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What Language Is: And What It Isn't and What It Could Be!

by John McWhorter

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2328106,473 (4.03)11
"A provocative look at how languages originate, divide, multiply, and work"--P. [2] of jacket.

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» See also 11 mentions

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John Mcwhorter talking about language is interesting and melodious but becomes overwhelming after a while. John McWhorter writing about language is also interesting, but I don't have any idea of how the words sound. There should be print books that say the words; that would be ideal.
  themulhern | Dec 30, 2020 |
He covers a lot of the same territory in his podcast, Lexicon Valley. I liked the book, but didn't love the book. (And now of course I am contemplating the etymology and grammar of this review! Podcast is a great example of a compound word that is now definitely a Thing!) ( )
  charlyk | Nov 15, 2019 |
John McWhorter offers us a linguists'-eye view of language, considering questions like: what does it mean for a language to have a simple grammar vs a complex one, and what is it that causes the difference? He also explores a lot of ways in which the understanding and perspective of people who study language for a living can be very, very different from the intuitive assumptions of those of us who merely speak it, including questions of what's a "real" language (as opposed to sloppy, mistaken, or wrong language, or "primitive" or "impure" language), and what kinds of characteristics are "normal" in a language. (English, it turns out, is a little strange in some ways -- albeit ones that make perfect sense given its history -- and isn't the greatest standard by which to judge normality.)

McWhorter does go into a lot more depth than I was expecting, or, honestly, than I thought I was quite in the mood for, including lots and lots of (sometimes slightly technical) examples from languages both familiar and obscure. But I quickly became utterly fascinated by it all. It helps that he writes in a very accessible style, sprinkling the text with occasional dorky jokes, dorky references, or odd little personal asides. If you're familiar with his Lexicon Valley podcast -- and if you have an interest in language, it's worth a listen -- the book feels much the same in tone, it's just that he gets to take a much deeper dive into things than a half-hour podcast would ever allow.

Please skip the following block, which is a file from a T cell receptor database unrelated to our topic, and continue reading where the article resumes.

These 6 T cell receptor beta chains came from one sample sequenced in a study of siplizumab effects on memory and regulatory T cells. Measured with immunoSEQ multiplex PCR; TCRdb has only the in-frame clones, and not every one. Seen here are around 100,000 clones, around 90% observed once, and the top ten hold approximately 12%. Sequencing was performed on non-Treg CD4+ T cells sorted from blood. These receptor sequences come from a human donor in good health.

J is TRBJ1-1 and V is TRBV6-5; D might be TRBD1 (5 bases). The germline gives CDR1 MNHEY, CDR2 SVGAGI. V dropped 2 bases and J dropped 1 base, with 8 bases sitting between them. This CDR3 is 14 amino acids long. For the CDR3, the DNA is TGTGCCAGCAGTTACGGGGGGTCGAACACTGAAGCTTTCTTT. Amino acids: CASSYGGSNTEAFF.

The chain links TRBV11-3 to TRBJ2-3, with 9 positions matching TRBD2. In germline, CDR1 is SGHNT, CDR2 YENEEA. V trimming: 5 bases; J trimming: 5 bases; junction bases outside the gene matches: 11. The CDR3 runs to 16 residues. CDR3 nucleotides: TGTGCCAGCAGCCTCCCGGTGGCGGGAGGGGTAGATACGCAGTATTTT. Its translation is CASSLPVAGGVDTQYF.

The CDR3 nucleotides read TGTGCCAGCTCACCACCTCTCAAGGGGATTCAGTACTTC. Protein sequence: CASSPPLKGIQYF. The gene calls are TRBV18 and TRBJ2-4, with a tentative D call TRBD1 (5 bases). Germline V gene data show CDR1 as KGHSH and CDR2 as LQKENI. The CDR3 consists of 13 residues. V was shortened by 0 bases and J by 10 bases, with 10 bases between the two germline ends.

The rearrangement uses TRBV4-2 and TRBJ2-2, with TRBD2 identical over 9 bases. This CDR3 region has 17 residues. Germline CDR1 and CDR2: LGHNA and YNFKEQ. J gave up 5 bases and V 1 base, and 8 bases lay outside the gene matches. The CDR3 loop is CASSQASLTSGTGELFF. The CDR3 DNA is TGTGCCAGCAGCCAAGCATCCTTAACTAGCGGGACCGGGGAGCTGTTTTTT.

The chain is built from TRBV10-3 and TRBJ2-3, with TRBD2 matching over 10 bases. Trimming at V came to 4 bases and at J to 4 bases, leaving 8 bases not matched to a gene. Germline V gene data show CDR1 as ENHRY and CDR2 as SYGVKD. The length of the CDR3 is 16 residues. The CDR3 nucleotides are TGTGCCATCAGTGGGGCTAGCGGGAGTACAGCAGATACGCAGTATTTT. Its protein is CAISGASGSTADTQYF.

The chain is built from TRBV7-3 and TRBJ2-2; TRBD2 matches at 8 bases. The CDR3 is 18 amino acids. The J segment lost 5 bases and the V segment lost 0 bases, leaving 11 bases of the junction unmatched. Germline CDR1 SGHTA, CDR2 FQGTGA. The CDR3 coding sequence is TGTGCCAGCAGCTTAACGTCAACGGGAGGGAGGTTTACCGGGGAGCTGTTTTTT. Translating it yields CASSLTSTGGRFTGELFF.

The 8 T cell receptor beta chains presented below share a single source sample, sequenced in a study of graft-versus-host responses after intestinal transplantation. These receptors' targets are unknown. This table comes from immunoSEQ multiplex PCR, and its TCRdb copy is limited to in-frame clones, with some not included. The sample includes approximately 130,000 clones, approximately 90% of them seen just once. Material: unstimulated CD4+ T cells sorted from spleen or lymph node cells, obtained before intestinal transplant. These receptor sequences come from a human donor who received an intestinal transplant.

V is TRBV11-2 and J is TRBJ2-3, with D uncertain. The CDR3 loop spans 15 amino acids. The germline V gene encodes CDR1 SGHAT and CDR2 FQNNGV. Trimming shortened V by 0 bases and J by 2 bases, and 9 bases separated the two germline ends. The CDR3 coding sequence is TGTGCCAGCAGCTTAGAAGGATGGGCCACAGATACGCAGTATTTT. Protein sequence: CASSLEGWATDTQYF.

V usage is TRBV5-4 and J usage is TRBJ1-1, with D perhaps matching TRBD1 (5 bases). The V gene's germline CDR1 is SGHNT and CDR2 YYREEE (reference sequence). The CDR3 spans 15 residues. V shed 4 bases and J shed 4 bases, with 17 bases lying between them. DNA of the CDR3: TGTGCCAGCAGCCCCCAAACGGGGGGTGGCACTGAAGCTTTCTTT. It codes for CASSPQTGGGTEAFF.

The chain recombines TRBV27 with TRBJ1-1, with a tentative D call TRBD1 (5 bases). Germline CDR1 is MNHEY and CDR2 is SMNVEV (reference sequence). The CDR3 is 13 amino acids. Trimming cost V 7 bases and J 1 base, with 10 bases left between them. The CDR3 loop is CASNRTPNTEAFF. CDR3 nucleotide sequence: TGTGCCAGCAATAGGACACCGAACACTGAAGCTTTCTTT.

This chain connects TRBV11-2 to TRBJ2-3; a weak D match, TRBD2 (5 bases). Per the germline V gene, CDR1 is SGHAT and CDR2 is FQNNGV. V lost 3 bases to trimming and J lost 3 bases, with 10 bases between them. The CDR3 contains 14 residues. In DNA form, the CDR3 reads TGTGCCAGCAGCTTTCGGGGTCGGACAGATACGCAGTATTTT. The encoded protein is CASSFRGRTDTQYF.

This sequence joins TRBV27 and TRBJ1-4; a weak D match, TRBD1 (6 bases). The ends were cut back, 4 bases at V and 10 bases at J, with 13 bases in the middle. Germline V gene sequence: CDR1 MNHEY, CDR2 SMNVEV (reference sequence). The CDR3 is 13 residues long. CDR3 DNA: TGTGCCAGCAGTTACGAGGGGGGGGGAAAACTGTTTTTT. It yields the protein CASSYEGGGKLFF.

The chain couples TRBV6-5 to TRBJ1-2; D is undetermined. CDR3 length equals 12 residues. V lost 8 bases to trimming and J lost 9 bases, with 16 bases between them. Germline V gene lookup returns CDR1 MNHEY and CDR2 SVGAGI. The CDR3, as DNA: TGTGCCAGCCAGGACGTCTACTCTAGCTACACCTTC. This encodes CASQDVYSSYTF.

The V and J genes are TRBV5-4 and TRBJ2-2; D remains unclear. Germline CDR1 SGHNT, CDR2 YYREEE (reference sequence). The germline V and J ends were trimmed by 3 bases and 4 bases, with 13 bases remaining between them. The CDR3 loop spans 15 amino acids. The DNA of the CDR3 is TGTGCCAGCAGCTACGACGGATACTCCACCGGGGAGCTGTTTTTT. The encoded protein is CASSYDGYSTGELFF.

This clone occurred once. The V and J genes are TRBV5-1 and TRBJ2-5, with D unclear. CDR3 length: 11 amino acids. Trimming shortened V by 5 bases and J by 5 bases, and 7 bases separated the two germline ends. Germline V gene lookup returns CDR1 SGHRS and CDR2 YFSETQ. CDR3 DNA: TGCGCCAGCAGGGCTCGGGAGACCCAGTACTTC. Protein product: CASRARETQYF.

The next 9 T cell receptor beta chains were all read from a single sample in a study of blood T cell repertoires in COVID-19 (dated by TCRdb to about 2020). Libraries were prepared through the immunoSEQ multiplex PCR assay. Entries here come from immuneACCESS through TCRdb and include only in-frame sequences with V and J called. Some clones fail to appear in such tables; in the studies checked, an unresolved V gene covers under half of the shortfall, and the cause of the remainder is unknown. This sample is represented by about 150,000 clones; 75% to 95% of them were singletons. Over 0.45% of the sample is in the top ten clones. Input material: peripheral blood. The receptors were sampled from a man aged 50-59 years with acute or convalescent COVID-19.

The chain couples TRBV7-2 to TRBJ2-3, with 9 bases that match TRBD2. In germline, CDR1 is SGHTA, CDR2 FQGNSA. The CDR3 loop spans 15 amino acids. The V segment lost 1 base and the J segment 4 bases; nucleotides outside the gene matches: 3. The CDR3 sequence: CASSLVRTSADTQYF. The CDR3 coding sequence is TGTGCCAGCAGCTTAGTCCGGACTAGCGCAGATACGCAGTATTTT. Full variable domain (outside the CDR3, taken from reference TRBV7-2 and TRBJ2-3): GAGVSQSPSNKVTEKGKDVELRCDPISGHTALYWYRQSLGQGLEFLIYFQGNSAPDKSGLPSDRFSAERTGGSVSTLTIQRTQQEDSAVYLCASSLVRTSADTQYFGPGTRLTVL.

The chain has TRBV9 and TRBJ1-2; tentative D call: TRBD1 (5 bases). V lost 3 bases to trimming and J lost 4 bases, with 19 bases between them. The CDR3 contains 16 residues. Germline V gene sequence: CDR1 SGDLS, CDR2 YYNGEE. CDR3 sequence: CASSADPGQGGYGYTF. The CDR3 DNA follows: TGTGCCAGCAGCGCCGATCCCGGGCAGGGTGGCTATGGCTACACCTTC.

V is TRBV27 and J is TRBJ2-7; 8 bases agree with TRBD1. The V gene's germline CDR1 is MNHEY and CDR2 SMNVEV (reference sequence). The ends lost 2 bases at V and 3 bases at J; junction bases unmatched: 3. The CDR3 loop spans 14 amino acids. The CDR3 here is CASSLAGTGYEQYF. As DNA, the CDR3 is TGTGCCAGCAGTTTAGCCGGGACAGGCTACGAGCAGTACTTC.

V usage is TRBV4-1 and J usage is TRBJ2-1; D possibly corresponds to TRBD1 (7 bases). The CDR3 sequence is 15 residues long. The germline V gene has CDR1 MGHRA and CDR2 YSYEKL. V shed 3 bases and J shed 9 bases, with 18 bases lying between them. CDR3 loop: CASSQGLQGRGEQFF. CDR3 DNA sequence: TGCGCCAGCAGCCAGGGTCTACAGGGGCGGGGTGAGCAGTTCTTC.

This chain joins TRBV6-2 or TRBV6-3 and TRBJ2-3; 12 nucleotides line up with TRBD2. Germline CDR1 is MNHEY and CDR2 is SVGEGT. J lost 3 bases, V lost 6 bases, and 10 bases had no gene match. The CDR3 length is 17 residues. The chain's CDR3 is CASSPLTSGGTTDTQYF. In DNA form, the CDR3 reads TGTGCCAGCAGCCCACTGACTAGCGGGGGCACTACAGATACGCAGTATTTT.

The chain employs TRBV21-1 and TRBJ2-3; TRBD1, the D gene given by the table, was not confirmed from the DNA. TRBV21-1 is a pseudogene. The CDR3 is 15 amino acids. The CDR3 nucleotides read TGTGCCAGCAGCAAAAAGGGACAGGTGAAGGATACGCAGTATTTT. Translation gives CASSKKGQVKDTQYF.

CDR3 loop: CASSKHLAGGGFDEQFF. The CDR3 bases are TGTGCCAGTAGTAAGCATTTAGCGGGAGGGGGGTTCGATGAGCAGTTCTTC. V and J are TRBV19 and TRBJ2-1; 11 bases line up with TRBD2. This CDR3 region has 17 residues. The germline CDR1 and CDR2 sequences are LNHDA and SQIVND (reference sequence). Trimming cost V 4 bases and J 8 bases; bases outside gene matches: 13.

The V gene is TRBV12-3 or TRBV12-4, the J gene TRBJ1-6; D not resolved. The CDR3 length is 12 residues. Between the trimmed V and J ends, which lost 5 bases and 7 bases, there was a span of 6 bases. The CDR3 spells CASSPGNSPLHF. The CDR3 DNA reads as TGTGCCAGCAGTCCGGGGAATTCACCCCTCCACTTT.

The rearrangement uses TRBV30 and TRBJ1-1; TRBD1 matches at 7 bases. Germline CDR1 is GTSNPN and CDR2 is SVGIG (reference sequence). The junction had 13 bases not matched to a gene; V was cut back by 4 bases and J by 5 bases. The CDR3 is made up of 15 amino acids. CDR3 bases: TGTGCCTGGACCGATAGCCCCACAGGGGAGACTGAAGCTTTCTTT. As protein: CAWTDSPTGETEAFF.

I found it meaty, insightful, informative, and well worthwhile. Despite having already read a few other books on more or less the same subject, I feel like I've come out of it more enlightened than I went in. ( )
1 vote bragan | Sep 1, 2017 |
Readable, chatty, learned, and informative. ( )
  AmphipodGirl | Oct 14, 2014 |
A very fun (if somewhat disorganized) book about the linguist's views on languages. ( )
  jen.e.moore | Mar 30, 2013 |
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To those who disagreed with me,
and to Lara (1996-2010)
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"A provocative look at how languages originate, divide, multiply, and work"--P. [2] of jacket.

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Languages are ingrown --Language is dissheveled [sic] --Language is intricate --Language is oral --Language is mixed --This view of language.
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